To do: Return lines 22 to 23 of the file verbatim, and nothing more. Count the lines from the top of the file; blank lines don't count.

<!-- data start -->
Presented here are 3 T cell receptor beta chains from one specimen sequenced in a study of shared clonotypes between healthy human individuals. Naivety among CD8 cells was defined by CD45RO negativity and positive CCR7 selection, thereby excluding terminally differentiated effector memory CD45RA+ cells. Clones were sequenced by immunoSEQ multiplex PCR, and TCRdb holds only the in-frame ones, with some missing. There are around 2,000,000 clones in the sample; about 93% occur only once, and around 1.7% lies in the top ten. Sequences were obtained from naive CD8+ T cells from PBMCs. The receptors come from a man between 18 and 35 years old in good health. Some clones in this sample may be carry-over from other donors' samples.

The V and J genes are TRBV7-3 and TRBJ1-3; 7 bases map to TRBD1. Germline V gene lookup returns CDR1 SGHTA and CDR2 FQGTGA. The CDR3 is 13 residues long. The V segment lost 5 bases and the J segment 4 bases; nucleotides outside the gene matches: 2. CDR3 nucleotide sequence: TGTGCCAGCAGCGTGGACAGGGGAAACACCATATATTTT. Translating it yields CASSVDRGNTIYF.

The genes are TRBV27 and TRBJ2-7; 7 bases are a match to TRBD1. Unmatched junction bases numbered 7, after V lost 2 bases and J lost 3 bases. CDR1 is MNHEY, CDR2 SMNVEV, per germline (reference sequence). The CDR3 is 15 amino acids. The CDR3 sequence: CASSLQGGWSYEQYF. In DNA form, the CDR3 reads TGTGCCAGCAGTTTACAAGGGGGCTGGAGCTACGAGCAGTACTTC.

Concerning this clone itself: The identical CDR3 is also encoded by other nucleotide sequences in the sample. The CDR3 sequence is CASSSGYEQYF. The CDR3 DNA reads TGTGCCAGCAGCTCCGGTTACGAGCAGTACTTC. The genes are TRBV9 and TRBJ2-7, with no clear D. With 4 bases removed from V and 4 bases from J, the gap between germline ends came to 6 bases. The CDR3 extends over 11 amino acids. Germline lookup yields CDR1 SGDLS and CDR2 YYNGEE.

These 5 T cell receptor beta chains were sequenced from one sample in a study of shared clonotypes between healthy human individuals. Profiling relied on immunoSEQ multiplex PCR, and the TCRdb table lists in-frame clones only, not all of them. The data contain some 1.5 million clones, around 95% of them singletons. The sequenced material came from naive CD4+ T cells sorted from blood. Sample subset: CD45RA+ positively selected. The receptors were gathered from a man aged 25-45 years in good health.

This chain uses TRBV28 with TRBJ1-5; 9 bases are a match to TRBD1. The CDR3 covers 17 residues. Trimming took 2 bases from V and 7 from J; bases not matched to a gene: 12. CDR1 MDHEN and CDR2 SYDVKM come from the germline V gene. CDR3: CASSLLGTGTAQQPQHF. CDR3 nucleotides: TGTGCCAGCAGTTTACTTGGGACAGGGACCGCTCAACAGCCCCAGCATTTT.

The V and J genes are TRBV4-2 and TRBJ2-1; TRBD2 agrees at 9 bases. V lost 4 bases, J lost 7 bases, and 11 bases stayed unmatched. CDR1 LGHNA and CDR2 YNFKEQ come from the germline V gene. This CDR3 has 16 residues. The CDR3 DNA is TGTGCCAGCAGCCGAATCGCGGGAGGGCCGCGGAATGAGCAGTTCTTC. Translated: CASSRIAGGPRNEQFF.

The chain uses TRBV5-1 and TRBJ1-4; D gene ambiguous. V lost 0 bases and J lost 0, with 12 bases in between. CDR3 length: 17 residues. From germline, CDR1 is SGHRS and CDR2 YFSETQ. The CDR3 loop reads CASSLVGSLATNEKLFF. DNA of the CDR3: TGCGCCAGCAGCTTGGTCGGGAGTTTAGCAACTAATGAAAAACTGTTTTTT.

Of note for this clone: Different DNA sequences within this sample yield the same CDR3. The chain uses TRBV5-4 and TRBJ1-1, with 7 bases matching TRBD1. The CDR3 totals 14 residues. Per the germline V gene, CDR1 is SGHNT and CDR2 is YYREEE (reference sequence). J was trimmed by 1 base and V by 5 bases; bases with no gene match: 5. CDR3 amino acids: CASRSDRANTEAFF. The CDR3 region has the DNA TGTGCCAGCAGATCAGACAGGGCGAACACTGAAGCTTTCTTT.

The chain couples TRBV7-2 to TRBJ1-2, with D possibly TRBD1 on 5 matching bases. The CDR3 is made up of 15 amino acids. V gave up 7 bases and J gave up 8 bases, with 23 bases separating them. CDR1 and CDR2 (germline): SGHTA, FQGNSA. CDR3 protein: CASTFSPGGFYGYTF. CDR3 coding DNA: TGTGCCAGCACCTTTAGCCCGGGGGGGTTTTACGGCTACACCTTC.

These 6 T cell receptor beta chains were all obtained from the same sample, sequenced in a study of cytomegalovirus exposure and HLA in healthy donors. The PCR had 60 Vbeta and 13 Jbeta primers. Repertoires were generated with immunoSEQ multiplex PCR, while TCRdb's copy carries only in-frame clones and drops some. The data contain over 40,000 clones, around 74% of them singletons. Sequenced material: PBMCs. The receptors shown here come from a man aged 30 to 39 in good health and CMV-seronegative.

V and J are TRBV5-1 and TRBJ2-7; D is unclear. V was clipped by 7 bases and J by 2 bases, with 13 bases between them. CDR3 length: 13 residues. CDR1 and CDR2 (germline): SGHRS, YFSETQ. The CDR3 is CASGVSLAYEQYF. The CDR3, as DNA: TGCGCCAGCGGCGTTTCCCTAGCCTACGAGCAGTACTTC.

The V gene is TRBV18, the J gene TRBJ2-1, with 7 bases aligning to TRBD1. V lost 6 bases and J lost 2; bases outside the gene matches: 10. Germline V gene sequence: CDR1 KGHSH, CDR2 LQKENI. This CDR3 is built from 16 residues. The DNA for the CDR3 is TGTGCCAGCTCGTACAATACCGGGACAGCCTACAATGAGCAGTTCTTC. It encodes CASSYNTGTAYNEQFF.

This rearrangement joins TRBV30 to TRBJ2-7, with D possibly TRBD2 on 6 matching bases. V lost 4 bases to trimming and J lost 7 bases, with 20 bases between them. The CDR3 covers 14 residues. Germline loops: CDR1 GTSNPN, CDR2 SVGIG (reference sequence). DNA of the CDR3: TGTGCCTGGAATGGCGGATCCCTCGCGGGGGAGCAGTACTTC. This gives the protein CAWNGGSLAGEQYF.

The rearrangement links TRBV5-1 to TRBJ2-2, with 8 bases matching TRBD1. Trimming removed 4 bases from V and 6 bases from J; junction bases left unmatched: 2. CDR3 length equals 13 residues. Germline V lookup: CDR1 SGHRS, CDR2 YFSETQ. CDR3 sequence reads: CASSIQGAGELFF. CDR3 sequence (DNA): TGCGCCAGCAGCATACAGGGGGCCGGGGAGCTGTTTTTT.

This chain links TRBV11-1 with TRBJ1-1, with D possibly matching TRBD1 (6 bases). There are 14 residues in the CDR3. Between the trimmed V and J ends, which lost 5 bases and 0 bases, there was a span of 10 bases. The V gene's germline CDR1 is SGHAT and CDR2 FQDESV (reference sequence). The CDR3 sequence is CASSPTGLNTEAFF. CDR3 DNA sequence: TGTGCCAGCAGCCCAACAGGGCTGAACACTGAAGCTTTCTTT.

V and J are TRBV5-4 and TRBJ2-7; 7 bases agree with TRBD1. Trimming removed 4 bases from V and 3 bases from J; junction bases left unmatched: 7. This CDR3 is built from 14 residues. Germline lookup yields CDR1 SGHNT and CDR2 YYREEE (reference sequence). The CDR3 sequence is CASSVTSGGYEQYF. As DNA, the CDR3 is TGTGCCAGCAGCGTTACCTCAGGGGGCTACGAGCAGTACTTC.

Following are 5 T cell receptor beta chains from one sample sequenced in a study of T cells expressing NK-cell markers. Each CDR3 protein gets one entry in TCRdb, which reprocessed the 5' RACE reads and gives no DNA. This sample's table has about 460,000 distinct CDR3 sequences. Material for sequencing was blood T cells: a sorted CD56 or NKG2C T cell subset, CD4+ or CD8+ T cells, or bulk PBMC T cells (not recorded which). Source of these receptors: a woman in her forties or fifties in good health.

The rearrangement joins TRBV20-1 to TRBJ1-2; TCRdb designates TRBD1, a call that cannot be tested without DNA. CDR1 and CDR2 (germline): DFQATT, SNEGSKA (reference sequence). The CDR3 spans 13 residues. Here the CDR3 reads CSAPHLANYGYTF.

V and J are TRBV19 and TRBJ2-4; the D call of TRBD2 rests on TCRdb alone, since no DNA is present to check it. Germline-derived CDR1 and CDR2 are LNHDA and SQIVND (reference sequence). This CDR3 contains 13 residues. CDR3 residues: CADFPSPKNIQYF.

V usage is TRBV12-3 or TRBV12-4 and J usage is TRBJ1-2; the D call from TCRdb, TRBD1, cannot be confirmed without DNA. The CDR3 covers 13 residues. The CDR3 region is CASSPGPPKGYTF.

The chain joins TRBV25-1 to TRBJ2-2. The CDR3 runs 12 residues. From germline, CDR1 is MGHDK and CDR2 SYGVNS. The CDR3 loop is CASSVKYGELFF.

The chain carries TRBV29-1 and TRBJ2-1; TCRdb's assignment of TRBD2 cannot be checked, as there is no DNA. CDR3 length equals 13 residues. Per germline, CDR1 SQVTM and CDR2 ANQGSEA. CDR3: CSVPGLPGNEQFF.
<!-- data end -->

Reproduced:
The chain joins TRBV25-1 to TRBJ2-2. The CDR3 runs 12 residues. From germline, CDR1 is MGHDK and CDR2 SYGVNS. The CDR3 loop is CASSVKYGELFF.

The chain carries TRBV29-1 and TRBJ2-1; TCRdb's assignment of TRBD2 cannot be checked, as there is no DNA. CDR3 length equals 13 residues. Per germline, CDR1 SQVTM and CDR2 ANQGSEA. CDR3: CSVPGLPGNEQFF.